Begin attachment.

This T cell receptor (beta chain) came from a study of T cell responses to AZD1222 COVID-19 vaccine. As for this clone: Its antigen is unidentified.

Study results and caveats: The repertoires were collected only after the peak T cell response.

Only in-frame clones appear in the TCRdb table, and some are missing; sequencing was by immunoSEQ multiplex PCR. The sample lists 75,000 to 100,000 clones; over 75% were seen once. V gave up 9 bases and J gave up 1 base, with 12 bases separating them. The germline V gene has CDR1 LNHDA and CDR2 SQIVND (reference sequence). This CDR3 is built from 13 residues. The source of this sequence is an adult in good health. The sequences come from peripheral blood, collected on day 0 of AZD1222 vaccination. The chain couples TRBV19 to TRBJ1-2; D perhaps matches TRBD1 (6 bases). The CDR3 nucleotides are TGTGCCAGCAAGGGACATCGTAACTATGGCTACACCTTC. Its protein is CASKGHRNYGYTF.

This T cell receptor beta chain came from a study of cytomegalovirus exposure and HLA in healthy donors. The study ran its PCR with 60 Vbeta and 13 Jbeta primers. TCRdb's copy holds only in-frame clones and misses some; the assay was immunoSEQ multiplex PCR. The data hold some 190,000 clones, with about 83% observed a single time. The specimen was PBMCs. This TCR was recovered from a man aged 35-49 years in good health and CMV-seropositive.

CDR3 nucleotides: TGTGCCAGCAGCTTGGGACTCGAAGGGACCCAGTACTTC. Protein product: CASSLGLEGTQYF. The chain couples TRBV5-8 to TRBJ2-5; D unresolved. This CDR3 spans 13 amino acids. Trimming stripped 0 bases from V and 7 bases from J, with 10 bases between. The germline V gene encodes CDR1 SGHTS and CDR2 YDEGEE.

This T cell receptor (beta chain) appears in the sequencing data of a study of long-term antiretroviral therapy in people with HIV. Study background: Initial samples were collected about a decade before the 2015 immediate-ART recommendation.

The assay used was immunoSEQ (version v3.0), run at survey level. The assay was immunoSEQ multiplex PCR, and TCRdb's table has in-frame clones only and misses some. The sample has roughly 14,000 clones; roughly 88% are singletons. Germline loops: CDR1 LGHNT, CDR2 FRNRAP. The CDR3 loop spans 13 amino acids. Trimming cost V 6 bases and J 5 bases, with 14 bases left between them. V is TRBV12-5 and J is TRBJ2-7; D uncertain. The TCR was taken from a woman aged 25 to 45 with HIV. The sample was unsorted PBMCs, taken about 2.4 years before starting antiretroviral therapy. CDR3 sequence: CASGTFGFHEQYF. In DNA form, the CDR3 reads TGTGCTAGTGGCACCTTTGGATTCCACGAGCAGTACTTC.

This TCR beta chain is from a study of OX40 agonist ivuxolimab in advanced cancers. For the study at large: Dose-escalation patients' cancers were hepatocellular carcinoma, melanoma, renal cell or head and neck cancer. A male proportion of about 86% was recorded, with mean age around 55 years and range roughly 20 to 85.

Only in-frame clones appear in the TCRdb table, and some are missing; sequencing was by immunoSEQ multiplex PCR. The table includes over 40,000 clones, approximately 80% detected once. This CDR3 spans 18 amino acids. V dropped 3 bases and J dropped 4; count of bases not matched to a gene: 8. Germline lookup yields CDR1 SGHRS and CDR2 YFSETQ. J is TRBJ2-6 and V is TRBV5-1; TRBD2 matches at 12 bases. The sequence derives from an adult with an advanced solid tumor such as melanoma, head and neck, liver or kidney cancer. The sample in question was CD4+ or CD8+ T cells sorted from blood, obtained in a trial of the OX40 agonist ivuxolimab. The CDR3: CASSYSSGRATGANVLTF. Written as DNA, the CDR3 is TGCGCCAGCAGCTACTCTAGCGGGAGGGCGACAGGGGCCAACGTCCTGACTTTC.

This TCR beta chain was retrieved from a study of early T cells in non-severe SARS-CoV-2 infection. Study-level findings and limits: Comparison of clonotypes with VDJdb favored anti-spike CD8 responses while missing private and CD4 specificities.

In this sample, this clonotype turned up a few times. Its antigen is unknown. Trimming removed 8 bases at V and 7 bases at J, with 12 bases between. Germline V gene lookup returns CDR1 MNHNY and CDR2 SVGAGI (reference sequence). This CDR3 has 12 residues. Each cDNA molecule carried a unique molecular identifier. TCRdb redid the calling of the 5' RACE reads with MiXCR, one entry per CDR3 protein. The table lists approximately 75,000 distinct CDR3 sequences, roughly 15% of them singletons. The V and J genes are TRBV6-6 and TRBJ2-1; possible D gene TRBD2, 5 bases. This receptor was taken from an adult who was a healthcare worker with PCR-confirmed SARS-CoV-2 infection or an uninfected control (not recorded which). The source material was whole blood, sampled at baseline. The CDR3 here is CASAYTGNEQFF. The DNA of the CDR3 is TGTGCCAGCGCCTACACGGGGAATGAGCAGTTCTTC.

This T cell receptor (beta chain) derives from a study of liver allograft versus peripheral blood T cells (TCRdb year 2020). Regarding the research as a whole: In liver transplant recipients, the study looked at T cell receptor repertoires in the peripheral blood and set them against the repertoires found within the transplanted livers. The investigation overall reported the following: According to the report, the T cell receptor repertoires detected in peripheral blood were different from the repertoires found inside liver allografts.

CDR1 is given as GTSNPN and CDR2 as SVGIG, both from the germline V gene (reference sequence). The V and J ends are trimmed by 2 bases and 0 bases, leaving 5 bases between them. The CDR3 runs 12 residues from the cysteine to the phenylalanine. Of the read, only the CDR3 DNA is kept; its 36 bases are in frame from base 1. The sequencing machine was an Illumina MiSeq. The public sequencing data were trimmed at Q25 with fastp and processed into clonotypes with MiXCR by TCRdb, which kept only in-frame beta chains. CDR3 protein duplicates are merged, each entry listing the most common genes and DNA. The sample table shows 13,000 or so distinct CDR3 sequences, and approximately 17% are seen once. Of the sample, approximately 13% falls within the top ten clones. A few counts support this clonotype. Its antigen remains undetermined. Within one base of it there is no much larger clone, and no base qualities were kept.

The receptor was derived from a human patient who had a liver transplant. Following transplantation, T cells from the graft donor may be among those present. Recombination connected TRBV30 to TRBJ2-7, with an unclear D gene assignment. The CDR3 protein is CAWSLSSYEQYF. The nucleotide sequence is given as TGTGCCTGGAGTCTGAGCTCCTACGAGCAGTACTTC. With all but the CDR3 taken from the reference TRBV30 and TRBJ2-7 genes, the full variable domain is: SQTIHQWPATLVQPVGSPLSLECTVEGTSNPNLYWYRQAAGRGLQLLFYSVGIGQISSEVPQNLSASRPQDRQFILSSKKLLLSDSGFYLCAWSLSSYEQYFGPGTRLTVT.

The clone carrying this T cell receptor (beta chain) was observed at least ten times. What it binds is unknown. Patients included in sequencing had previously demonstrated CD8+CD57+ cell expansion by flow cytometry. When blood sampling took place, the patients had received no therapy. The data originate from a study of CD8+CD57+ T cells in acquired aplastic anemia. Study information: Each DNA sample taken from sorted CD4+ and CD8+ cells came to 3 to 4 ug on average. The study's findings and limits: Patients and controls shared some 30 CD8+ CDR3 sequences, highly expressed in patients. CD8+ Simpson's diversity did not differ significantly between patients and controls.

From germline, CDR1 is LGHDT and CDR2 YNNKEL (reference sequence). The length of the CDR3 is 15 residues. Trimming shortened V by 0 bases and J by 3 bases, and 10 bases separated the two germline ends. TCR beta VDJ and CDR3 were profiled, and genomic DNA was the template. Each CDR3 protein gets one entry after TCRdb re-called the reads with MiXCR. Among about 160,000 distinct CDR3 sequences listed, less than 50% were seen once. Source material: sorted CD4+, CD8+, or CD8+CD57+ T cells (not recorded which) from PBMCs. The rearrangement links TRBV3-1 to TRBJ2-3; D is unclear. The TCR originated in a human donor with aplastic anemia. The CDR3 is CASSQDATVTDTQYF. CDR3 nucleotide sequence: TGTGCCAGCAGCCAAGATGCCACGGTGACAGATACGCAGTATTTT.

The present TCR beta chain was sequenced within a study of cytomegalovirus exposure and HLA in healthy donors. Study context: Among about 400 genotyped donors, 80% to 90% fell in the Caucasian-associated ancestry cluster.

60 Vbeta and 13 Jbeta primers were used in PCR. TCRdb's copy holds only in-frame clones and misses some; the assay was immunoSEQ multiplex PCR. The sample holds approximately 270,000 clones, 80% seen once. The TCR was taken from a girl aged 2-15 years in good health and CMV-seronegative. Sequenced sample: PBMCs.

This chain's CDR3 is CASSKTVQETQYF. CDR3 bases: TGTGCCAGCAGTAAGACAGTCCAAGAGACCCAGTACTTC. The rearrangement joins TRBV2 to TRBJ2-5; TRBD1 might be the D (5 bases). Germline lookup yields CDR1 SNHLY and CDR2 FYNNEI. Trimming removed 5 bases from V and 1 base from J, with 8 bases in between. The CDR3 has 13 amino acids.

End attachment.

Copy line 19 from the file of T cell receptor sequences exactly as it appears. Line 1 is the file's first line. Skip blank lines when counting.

This chain's CDR3 is CASSKTVQETQYF. CDR3 bases: TGTGCCAGCAGTAAGACAGTCCAAGAGACCCAGTACTTC. The rearrangement joins TRBV2 to TRBJ2-5; TRBD1 might be the D (5 bases). Germline lookup yields CDR1 SNHLY and CDR2 FYNNEI. Trimming removed 5 bases from V and 1 base from J, with 8 bases in between. The CDR3 has 13 amino acids.